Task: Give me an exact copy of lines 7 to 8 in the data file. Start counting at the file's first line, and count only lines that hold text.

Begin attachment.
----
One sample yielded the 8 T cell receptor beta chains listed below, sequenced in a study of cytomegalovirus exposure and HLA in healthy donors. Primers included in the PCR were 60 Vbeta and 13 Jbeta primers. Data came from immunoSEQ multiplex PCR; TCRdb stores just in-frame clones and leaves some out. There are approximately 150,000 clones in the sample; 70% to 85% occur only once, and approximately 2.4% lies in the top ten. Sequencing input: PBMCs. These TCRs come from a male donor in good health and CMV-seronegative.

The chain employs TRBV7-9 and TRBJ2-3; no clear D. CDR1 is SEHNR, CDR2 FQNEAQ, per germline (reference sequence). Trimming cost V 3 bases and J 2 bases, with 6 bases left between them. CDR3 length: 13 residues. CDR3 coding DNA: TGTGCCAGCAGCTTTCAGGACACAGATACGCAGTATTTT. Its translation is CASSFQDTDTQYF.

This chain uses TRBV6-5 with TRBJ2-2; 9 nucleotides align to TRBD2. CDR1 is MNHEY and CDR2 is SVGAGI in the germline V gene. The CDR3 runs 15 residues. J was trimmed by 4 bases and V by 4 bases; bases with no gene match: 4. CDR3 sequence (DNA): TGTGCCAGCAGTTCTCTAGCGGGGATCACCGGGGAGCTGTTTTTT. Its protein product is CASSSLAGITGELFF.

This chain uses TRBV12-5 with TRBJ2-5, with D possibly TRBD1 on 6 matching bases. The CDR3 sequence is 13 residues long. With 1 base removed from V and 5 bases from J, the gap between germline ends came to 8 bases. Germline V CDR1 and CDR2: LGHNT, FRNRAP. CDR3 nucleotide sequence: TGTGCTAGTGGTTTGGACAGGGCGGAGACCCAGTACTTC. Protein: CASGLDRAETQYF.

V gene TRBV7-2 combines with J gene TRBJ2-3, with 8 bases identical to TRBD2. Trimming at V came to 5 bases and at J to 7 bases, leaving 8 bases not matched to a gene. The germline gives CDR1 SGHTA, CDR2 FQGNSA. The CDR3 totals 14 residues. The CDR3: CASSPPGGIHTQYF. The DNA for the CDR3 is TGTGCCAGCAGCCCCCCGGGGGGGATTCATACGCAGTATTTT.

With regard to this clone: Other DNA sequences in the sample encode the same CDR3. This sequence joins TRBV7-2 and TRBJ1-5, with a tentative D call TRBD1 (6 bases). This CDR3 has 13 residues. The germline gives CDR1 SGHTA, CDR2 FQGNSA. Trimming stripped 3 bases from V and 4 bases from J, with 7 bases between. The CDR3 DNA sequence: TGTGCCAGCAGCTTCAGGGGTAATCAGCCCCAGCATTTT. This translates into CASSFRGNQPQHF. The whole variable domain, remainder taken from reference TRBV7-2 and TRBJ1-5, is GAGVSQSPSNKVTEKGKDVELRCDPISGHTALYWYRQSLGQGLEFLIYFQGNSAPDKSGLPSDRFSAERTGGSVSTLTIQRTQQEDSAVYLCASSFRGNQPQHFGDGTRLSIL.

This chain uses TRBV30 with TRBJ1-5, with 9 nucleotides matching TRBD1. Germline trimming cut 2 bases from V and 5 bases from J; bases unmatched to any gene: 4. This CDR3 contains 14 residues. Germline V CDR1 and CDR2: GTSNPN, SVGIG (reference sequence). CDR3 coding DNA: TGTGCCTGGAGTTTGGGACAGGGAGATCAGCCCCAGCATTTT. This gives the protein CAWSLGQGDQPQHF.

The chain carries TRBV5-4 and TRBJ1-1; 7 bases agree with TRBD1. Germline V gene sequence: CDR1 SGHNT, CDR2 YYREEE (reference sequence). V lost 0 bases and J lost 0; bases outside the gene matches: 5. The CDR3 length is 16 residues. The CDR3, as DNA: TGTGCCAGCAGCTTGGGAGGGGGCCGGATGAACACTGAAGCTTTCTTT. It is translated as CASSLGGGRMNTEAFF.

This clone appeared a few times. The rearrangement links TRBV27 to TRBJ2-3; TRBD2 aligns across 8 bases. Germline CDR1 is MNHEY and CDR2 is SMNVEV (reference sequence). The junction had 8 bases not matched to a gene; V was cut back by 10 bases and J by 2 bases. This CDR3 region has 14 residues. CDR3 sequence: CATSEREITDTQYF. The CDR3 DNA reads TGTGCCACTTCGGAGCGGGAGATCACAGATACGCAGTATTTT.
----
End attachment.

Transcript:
This chain uses TRBV30 with TRBJ1-5, with 9 nucleotides matching TRBD1. Germline trimming cut 2 bases from V and 5 bases from J; bases unmatched to any gene: 4. This CDR3 contains 14 residues. Germline V CDR1 and CDR2: GTSNPN, SVGIG (reference sequence). CDR3 coding DNA: TGTGCCTGGAGTTTGGGACAGGGAGATCAGCCCCAGCATTTT. This gives the protein CAWSLGQGDQPQHF.

The chain carries TRBV5-4 and TRBJ1-1; 7 bases agree with TRBD1. Germline V gene sequence: CDR1 SGHNT, CDR2 YYREEE (reference sequence). V lost 0 bases and J lost 0; bases outside the gene matches: 5. The CDR3 length is 16 residues. The CDR3, as DNA: TGTGCCAGCAGCTTGGGAGGGGGCCGGATGAACACTGAAGCTTTCTTT. It is translated as CASSLGGGRMNTEAFF.